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      1. I stay on, mostly because there are a few people I would lose touch with otherwise, and FB is basically the only way to connect with them (since they basically live there 🙂 ). But I spend very little time there. I occasionally link to my blog posts, but not that often (usually only the ones which would interest non-writers).

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  5. I tend to posts things like photos that I like in FB, or a song I like, I don’t use the status update much, though when I do, it’s usually to say something weird or bad or great has happened.

    Do I do it so people like whatever I post? Not really, it’s nice if they do, but it’s not the reason I share things. I’m quite self-absorbed, I admit that, but I am not arrogant…or a fame freak.

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    1. When I had Facebook, I used to post things I found amusing, and I didn’t really care whether or not anyone else did. Of course, it’s always nice when someone does comment. 🙂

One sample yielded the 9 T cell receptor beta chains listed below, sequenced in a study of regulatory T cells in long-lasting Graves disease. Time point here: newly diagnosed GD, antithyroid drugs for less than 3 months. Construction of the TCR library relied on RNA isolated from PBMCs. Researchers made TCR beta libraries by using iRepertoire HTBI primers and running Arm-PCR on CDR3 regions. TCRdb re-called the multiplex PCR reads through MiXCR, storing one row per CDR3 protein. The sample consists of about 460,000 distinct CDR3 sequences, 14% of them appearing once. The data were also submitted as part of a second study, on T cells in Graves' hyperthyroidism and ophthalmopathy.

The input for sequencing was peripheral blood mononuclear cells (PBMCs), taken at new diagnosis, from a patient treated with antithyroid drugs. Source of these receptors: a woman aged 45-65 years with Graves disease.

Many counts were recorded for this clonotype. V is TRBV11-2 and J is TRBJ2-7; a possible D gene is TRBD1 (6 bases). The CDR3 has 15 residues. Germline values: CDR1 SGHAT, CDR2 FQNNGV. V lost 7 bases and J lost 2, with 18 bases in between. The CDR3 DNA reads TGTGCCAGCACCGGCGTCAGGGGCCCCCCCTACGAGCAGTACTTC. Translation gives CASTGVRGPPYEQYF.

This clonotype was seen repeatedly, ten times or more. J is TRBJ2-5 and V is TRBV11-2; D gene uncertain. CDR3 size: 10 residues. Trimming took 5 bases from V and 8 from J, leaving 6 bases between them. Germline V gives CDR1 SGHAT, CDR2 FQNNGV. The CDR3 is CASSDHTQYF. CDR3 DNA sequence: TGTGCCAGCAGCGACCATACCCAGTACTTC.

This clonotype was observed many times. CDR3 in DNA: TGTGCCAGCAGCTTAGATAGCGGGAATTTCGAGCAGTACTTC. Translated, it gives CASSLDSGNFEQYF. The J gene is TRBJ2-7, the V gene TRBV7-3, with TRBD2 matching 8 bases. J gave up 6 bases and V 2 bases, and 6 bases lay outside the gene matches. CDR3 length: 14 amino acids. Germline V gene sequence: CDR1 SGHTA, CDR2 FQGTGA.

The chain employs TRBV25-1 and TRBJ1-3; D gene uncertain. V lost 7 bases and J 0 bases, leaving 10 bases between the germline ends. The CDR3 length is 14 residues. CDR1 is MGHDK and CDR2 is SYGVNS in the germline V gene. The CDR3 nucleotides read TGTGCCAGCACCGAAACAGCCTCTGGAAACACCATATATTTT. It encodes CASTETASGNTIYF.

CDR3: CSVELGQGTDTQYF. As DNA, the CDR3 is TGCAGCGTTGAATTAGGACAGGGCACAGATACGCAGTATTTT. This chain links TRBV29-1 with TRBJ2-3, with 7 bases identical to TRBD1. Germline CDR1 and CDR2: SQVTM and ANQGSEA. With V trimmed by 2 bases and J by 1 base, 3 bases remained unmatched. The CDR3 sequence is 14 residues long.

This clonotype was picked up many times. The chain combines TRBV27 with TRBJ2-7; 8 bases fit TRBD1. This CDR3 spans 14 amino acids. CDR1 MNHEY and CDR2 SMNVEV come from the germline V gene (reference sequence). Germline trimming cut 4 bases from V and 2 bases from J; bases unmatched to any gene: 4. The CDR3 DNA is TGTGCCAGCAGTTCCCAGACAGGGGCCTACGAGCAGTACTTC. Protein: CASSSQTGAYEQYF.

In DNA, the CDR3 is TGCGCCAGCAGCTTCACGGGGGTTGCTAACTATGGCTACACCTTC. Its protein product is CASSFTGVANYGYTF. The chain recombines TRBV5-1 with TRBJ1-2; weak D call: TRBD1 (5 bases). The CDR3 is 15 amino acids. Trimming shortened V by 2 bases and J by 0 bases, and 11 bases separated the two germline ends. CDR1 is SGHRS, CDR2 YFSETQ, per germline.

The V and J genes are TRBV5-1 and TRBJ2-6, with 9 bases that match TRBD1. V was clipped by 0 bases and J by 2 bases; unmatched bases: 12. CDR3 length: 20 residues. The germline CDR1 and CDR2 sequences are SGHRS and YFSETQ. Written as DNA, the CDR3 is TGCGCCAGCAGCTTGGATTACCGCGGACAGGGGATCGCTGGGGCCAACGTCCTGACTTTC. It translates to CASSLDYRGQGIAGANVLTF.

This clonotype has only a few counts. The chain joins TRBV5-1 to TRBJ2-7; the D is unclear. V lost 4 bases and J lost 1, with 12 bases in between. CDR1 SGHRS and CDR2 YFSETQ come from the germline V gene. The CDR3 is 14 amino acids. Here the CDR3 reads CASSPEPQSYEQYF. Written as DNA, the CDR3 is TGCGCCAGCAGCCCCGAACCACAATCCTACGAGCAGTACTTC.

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  6. I think you make a great argument. Due to having an unfortunate experience with someone very narcissistic I have been doing a lot of research about narcissism and there is a lot of writing about how social media is making us more narcissistic, but really it is just giving us more platforms to be narcissistic on a greater scale. Great post, looking forward to reading more.

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  7. I “unfriended” most of the “look at me!” types on FB and stayed friends with those who post interesting things about the world as a whole . . .

    There is more to life than the reflection we see in the looking glass. :mrgreen:

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  8. Not to mention, that the traditional media gatekeepers (like editors and publishers and producers) have become more irrelevant. It’s no longer necessary to jump through hoops to get ones creations out in front of the public eye. Sites like YouTube and deviantart and even fanficiton.net make it possible to reach a large audience of like-minded people.

    And I love facebook, but information that took time and phone calls and word-of-mouth travels so much faster–one status update and everybody knows about your news all at the same time.

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    1. That’s true. The hardest thing in today’s world is not getting published itself, but marketing your work so that it’s visible among everything else that’s published.

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  9. Maggie, I totally agree with your maxim–people, by and large, are mainly interested in themselves.I also think everyone secretly wants to be noticed. Facebook didn’t create narcissism. It has been a problem since the times of the Ancient Greeks. We’ve just found more and more ways to feed it. 🙂